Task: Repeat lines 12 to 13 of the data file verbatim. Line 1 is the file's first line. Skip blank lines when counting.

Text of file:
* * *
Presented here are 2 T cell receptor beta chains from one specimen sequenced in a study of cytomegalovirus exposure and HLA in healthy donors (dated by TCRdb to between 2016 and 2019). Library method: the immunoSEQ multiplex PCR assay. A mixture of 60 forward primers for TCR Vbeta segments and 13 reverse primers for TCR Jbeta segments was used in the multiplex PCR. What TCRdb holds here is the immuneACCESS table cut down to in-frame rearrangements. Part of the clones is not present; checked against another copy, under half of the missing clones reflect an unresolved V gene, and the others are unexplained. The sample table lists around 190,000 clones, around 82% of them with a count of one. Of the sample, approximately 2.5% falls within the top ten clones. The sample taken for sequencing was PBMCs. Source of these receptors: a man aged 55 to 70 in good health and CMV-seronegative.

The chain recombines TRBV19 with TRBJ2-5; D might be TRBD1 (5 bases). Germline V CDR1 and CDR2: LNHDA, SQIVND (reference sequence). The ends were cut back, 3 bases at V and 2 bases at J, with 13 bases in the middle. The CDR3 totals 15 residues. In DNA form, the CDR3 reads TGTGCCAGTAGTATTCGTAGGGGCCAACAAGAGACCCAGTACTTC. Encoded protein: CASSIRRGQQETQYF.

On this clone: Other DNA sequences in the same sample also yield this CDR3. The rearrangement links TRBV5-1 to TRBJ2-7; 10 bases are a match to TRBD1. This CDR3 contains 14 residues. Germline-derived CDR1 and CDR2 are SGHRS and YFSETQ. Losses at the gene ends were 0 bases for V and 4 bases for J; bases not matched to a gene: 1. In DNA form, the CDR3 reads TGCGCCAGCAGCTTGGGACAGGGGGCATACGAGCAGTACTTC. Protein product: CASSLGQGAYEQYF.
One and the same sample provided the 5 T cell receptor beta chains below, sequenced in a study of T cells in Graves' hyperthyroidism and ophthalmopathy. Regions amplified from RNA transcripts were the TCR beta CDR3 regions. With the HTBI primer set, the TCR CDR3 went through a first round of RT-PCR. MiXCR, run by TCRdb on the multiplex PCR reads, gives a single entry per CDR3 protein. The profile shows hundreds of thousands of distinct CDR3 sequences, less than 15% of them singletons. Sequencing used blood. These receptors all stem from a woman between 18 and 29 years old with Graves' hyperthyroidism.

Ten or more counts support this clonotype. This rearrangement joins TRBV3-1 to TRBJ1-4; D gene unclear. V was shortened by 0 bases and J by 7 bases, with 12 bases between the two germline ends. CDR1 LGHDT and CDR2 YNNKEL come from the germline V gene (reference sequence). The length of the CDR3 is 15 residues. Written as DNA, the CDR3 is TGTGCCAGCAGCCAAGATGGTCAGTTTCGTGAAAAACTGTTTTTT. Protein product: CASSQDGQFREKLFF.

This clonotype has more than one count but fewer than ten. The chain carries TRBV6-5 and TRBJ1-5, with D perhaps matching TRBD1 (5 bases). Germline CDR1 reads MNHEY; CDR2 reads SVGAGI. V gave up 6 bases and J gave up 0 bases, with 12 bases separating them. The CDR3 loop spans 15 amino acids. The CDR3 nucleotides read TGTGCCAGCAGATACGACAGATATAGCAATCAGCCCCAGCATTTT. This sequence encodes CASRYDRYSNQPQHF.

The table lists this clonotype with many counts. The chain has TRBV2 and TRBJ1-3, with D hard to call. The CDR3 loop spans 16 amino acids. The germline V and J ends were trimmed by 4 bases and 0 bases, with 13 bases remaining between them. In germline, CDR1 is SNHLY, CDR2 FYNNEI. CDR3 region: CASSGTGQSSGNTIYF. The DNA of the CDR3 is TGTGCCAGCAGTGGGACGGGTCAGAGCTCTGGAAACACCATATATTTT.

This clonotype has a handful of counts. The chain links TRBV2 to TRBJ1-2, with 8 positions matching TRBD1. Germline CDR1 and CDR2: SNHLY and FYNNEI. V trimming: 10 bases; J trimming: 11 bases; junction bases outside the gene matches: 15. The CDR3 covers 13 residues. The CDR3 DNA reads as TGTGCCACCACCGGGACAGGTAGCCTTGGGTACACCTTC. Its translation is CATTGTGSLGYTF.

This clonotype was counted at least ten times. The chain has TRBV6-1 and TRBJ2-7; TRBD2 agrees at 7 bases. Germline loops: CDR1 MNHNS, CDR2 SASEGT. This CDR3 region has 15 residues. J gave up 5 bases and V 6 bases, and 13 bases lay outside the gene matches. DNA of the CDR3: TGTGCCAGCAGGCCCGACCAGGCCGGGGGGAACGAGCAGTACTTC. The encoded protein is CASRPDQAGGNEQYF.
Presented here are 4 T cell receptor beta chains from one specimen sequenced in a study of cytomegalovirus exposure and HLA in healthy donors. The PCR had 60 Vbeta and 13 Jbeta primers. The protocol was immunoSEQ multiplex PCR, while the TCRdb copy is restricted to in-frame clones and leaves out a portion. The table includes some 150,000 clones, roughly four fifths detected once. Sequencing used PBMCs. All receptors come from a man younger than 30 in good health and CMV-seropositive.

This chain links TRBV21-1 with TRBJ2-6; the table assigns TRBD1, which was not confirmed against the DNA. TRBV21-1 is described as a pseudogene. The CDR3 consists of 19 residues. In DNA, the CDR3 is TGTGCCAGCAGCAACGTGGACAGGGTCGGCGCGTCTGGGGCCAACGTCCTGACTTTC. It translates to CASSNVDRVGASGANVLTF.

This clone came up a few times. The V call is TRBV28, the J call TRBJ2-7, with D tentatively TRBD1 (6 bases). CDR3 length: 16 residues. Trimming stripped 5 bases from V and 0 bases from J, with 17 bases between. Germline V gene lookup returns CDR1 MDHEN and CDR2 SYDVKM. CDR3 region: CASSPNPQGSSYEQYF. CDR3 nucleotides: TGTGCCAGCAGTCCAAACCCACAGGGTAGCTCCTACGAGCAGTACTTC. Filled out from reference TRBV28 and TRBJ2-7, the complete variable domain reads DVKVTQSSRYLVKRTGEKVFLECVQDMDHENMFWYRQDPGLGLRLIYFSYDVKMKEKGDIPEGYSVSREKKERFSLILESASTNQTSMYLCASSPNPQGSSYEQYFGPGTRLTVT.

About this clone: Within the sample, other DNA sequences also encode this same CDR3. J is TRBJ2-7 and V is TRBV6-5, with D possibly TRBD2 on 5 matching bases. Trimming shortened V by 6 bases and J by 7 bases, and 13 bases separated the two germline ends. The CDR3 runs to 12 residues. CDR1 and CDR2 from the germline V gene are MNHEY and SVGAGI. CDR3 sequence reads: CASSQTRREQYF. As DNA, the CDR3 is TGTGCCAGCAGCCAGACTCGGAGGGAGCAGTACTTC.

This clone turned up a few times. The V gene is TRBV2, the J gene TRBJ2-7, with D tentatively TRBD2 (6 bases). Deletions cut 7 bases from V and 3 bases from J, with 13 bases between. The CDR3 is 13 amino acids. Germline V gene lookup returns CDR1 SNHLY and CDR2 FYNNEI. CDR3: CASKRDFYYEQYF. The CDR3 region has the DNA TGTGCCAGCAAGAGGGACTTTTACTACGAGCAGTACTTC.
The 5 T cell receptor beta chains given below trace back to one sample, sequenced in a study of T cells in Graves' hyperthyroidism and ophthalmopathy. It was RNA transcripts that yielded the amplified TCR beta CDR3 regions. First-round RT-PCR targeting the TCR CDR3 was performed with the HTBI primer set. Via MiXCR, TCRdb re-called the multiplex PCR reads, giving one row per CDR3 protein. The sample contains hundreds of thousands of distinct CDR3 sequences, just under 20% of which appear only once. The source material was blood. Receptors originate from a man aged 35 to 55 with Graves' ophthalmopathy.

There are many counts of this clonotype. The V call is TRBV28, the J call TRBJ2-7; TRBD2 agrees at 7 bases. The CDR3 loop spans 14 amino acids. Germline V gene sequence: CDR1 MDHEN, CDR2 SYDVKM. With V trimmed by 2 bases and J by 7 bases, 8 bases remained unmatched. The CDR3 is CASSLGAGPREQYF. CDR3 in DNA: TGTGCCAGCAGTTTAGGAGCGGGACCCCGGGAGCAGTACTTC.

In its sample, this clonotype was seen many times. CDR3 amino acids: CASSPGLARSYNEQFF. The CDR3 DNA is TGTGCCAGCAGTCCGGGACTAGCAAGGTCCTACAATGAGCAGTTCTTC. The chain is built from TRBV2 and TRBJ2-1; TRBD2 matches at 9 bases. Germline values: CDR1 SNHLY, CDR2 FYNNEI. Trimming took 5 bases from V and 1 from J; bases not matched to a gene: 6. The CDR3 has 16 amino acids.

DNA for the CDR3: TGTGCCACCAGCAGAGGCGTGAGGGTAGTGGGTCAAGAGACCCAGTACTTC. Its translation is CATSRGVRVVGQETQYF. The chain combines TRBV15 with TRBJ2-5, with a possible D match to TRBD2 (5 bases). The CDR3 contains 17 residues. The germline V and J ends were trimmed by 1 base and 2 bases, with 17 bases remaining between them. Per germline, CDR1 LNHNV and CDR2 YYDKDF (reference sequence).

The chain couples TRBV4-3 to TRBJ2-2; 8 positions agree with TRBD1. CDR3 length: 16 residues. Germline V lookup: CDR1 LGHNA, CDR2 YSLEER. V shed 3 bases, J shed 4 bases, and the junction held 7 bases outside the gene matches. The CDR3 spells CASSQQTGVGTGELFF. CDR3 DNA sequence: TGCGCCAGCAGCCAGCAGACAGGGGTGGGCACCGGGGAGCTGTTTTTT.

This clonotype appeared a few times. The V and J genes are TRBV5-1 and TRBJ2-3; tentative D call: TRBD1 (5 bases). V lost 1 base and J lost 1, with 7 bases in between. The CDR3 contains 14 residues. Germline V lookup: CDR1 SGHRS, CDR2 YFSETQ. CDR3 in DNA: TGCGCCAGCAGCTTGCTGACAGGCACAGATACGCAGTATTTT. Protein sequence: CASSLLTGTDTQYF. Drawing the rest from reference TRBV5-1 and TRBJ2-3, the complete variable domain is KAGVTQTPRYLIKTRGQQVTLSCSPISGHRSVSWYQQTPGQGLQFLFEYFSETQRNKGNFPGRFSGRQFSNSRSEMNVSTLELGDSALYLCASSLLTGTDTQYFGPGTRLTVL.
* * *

This clone came up a few times. The V call is TRBV28, the J call TRBJ2-7, with D tentatively TRBD1 (6 bases). CDR3 length: 16 residues. Trimming stripped 5 bases from V and 0 bases from J, with 17 bases between. Germline V gene lookup returns CDR1 MDHEN and CDR2 SYDVKM. CDR3 region: CASSPNPQGSSYEQYF. CDR3 nucleotides: TGTGCCAGCAGTCCAAACCCACAGGGTAGCTCCTACGAGCAGTACTTC. Filled out from reference TRBV28 and TRBJ2-7, the complete variable domain reads DVKVTQSSRYLVKRTGEKVFLECVQDMDHENMFWYRQDPGLGLRLIYFSYDVKMKEKGDIPEGYSVSREKKERFSLILESASTNQTSMYLCASSPNPQGSSYEQYFGPGTRLTVT.

About this clone: Within the sample, other DNA sequences also encode this same CDR3. J is TRBJ2-7 and V is TRBV6-5, with D possibly TRBD2 on 5 matching bases. Trimming shortened V by 6 bases and J by 7 bases, and 13 bases separated the two germline ends. The CDR3 runs to 12 residues. CDR1 and CDR2 from the germline V gene are MNHEY and SVGAGI. CDR3 sequence reads: CASSQTRREQYF. As DNA, the CDR3 is TGTGCCAGCAGCCAGACTCGGAGGGAGCAGTACTTC.